What a beautiful way to die – as a falling star.
Of all the potential settings for horror, surely the darkest expanses of deep space are the most suffocating in their capacity for cold sweat dread. The theme that resonates most chillingly with our primal sense of terror when confronted by the unknown. The place that pushes our psychological buttons with the most practiced insistence. The claustrophobic tension of being encapsulated in the fragile tech-womb of suit or station, only the thinnest patina of circuits and fibre separating us from the unyielding vacuum and dizzying expanse of the pin-pricked void. Untethered, into the unknown, alone.
It’s enough to make you soil your astro-britches.
And into that vast black canvas the projections of men are writ large, plucked from our collective vat of phobias and affixed with terrifying mandibles, diabolical intelligence and so very many legs. Chitinous life-forms, skewed-logic automatons and swarthy freebooters- all straddling the retro-futurist chic of the very best 1970’s analogue imagining of our cold future in the embrace of the depths.
Escape the Dark Sector, the new release from Themeborne Games mines these archetypes as adroitly as the Jupiter Corporation mines planetoidal ores, condensing them into a dense dark matter. A 45-minute jaunt of thrills, chills, awesome art and shitloads of dice. A lovingly camp collage of sinister science-friction, and a fantastic evolution of their 2017 debut ‘Escape the Dark Castle’.
In the beginning, there was darkness. And the darkness was without form, and void.
Those of you who have experienced their previous title will know what you’re in for here, although in returning to this well, the scribes at Themeborne have not only swapped out the mildewed labyrinth of old for a blinking web of corroded airlocks, they’ve upped the ante in terms of mechanical depth and strategy, adding enough new wrinkles to the formula to engage anew without disturbing the delicate balance of lightweight fun that made the original such an accessible and addictive romp.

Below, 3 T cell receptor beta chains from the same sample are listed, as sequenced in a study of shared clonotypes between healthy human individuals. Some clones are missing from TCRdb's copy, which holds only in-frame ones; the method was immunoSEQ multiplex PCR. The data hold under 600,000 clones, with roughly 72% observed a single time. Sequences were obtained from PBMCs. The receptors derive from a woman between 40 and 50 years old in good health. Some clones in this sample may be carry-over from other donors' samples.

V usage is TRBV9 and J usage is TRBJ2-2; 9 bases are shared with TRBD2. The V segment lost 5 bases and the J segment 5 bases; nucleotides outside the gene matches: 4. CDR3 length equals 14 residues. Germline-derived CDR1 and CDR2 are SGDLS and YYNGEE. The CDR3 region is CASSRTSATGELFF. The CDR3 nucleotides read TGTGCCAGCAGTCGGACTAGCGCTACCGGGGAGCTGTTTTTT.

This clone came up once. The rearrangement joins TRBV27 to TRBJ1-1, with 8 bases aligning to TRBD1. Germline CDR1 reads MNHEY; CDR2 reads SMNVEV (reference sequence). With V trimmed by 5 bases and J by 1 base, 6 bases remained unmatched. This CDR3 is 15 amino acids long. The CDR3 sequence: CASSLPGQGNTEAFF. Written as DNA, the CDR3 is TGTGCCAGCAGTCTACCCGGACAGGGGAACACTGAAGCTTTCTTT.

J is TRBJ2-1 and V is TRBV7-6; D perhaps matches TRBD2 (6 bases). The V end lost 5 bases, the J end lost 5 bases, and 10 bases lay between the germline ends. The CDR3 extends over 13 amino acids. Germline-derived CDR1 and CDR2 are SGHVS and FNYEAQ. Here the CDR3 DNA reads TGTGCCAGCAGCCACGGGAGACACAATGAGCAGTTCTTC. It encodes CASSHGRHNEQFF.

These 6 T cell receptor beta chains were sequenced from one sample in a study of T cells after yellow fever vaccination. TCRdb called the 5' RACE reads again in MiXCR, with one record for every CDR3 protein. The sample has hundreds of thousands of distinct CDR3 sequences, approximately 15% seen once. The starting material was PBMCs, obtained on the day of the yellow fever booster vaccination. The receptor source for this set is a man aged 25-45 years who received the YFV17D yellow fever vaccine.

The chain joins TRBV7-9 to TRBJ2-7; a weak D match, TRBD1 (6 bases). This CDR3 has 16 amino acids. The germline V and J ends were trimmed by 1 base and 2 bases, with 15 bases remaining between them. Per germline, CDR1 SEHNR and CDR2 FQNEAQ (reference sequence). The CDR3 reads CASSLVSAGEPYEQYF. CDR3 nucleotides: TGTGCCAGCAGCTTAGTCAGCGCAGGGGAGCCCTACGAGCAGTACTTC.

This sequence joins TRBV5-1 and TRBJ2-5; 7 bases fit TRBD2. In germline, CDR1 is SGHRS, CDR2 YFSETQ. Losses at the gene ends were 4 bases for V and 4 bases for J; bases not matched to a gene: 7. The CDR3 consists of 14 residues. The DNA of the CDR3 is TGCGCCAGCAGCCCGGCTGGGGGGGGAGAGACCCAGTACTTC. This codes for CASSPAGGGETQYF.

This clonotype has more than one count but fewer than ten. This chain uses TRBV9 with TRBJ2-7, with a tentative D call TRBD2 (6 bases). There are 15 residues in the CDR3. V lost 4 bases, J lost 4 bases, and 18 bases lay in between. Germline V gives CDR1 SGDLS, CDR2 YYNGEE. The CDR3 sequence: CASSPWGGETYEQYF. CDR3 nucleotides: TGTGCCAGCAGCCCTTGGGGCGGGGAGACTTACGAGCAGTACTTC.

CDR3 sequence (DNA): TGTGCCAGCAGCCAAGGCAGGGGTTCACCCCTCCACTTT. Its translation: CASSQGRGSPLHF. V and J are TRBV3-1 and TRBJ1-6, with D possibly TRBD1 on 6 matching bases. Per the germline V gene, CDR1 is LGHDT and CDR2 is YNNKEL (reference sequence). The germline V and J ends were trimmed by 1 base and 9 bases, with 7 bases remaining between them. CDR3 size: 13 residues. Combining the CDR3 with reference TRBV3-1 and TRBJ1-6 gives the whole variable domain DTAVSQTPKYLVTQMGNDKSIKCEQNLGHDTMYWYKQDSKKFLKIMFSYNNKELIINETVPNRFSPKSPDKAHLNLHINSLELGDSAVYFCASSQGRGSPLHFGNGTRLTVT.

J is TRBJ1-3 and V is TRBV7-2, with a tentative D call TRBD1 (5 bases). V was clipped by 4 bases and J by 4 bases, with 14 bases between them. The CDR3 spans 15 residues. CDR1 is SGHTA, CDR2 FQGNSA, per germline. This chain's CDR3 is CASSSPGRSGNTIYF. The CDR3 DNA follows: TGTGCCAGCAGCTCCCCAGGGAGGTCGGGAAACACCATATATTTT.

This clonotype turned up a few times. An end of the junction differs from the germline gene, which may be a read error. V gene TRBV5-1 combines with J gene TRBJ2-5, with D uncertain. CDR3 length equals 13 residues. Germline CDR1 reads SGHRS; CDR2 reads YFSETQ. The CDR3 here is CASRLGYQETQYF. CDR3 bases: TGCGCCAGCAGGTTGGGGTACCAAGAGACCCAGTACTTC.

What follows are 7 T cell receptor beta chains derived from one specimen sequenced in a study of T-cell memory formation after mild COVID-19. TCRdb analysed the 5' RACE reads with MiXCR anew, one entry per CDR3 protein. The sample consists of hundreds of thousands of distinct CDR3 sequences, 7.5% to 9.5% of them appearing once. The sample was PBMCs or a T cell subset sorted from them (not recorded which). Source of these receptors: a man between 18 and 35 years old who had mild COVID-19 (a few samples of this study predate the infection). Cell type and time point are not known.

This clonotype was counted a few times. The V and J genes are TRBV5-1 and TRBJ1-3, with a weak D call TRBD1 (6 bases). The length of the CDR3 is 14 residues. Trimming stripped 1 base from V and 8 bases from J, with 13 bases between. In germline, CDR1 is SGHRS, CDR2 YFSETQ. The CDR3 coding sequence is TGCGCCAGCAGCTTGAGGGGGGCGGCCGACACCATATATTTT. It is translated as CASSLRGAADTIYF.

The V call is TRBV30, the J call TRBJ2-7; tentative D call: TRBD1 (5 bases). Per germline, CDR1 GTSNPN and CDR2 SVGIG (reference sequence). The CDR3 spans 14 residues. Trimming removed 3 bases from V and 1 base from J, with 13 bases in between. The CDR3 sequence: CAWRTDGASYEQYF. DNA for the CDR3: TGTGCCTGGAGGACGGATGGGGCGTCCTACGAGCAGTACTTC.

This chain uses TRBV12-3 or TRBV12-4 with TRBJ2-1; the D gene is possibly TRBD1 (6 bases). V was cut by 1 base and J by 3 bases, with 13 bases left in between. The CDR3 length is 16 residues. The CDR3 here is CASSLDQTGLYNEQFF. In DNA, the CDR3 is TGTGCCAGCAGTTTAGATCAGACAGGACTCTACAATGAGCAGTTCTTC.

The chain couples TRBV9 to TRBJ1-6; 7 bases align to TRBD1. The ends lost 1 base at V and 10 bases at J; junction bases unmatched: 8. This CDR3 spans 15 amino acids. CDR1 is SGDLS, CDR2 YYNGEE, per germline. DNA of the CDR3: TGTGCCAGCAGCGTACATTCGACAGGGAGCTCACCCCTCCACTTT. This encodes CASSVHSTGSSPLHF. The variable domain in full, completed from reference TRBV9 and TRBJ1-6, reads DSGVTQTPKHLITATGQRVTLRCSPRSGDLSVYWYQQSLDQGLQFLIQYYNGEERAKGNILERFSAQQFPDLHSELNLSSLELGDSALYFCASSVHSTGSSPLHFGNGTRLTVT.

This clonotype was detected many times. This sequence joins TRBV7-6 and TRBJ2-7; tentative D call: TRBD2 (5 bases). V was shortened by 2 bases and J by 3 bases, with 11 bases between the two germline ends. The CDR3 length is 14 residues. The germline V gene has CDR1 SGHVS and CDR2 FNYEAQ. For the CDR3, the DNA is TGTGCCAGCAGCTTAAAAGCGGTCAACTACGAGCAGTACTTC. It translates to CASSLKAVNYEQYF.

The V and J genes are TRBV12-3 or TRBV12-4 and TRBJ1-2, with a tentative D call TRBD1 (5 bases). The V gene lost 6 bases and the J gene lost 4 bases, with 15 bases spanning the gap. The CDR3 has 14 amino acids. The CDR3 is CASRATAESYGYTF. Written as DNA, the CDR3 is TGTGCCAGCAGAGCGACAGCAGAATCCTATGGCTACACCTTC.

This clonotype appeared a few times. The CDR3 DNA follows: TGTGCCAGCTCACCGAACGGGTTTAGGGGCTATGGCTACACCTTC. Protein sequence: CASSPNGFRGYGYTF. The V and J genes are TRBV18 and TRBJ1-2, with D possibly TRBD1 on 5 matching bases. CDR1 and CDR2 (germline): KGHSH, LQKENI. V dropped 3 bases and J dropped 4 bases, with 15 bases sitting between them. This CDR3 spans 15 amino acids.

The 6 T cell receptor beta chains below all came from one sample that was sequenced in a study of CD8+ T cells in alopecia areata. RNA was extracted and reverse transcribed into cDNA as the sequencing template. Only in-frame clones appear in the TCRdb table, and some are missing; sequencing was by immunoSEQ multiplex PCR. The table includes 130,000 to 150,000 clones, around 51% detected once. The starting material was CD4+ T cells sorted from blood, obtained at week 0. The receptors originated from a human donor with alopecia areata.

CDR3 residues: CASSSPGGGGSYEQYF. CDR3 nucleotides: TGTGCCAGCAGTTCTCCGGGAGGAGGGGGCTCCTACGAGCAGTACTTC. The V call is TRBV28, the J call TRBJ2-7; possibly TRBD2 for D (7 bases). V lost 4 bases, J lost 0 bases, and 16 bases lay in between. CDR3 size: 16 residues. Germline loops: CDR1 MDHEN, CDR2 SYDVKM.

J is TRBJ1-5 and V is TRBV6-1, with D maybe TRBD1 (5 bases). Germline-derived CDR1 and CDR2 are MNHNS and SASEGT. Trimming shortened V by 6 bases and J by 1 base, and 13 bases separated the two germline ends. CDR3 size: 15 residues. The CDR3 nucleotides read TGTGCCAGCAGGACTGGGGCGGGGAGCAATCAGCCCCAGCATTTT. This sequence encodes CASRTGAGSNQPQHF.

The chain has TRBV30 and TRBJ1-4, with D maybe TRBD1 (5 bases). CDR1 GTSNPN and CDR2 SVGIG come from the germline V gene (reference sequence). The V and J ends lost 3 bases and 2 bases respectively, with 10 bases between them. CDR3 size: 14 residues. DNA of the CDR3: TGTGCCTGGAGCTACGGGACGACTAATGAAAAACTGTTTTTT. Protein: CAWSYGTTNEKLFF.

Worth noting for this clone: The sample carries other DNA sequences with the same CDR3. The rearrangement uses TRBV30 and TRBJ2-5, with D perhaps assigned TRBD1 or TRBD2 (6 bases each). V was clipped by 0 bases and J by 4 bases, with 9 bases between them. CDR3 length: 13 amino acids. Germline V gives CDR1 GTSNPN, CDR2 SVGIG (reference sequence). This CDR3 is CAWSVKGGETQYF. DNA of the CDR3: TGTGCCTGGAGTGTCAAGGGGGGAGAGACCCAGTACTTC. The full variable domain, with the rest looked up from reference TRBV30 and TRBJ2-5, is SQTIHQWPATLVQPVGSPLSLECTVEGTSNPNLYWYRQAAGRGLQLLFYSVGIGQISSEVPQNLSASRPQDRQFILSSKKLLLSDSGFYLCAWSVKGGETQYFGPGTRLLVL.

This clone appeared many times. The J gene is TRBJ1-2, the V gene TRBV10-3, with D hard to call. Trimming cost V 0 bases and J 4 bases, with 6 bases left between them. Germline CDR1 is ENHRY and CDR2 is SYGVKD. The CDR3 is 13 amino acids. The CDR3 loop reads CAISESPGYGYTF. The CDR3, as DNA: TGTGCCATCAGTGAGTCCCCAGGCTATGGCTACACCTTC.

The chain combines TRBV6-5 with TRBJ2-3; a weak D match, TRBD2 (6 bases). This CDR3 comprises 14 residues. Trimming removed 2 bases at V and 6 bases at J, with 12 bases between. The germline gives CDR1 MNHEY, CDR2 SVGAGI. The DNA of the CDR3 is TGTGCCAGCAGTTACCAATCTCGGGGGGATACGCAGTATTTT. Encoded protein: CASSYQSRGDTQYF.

A narrative game predicated on a sense of tension, masterful use of theme and pressing your luck in the face of encroaching doom, EtDS soars in its capacity to elicit wide-eyed player engagement from the most meagre of mechanics. This is a game that will see your group erupting in both ecstatic cheers and exasperated groans as their characters play and fall prey to the machinations of dice and deck in their desperate flight.
As in Dark Castle, their travails will be signposted by a randomly determined deck of lovingly illustrated tarot-sized cards that set the scene(s) with a combination of grimly evocative linework art and rich flavour text that both succeed in doing a lot with a little to conjure a sense of space and circumstance. New to this version however is the addition of difficulty tiers to the cards, with the deck now being divided into three escalating segments, culminating in a dread boss-fight and signified with a delicious nod to the motion-tracking devices from ALIEN. The more dots, the more doom- and in partitioning your experience in this fashion they’ve ensured you’re far less likely to cop a demoralising game-ending smiting in the early rounds.
This time around they want to nurture the flickering candle of hope, allowing a sense of hubris to flourish before brutally dispatching you with a morbid glee.
Anybody ever tell you you look dead, man?
And be dispatched you will. You’ll expire, you’ll die, you’ll be crushed, corrupted, corrugated and killed. Over and over again. The pitiless denizens of the sector will see to it if the hazards of the environs don’t. Your avatars are squishy and fallible things, prone to the debilitating effects of madness and the ballistic screeds of murderous foes. Although this time around- and I can’t stress this enough- you’ll have access to A SPACE BAZOOKA.
You’re not without a fighting chance is what I’m saying. Each of your crew members will start with not only a cybernetic implant plucked amygdala-wet from Elon Musk’s most fervent dystopian fantasies but also a death spitting pistol with which to engage in the games most robust new addition, that of ranged combat.